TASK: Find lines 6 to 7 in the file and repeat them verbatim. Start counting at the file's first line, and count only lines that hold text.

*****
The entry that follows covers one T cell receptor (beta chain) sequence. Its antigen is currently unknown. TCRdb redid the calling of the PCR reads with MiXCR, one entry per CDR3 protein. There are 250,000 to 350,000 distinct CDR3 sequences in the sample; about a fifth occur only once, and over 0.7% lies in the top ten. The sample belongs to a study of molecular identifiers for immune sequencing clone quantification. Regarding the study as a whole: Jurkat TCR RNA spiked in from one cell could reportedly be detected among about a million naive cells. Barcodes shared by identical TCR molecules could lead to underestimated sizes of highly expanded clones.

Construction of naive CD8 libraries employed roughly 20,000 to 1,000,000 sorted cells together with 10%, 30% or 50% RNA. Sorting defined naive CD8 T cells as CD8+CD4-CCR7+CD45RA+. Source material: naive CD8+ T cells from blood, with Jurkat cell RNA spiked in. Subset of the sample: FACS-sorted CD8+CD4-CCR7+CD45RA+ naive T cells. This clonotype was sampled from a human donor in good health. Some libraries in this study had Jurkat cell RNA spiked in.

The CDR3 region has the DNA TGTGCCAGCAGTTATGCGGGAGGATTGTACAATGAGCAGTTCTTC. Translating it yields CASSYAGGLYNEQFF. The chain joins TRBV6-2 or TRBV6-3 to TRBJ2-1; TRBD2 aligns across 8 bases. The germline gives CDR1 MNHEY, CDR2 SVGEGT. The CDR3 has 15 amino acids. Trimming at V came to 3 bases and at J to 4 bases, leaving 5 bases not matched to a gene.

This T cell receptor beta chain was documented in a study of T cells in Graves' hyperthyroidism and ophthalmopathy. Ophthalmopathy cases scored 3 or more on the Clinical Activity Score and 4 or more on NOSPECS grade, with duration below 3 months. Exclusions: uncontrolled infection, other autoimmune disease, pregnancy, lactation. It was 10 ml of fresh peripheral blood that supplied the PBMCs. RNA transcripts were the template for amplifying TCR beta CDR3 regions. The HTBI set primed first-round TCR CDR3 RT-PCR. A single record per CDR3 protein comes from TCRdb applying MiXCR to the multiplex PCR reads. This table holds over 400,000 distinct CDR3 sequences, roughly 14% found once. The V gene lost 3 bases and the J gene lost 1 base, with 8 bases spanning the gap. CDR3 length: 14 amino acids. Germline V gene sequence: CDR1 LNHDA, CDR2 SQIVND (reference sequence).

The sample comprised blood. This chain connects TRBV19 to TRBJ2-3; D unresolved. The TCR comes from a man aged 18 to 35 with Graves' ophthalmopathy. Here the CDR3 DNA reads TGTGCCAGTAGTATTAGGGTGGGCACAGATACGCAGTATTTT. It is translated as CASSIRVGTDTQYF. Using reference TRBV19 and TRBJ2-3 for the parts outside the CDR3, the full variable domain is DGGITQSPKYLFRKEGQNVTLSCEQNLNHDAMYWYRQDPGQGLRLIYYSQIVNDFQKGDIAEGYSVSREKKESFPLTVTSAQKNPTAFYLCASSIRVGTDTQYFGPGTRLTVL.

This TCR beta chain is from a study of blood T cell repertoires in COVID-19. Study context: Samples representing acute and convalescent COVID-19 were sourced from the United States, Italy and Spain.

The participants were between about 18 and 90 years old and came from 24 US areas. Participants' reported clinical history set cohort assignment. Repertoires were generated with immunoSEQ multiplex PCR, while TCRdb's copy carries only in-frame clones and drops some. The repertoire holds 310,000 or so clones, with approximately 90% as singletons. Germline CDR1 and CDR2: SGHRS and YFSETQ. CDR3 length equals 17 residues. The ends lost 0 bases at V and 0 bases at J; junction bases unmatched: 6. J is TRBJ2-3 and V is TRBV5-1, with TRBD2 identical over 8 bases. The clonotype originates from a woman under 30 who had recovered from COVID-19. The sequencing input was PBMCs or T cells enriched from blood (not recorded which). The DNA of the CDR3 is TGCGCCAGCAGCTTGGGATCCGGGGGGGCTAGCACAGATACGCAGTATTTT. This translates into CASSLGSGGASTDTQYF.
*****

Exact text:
This TCR beta chain is from a study of blood T cell repertoires in COVID-19. Study context: Samples representing acute and convalescent COVID-19 were sourced from the United States, Italy and Spain.

The participants were between about 18 and 90 years old and came from 24 US areas. Participants' reported clinical history set cohort assignment. Repertoires were generated with immunoSEQ multiplex PCR, while TCRdb's copy carries only in-frame clones and drops some. The repertoire holds 310,000 or so clones, with approximately 90% as singletons. Germline CDR1 and CDR2: SGHRS and YFSETQ. CDR3 length equals 17 residues. The ends lost 0 bases at V and 0 bases at J; junction bases unmatched: 6. J is TRBJ2-3 and V is TRBV5-1, with TRBD2 identical over 8 bases. The clonotype originates from a woman under 30 who had recovered from COVID-19. The sequencing input was PBMCs or T cells enriched from blood (not recorded which). The DNA of the CDR3 is TGCGCCAGCAGCTTGGGATCCGGGGGGGCTAGCACAGATACGCAGTATTTT. This translates into CASSLGSGGASTDTQYF.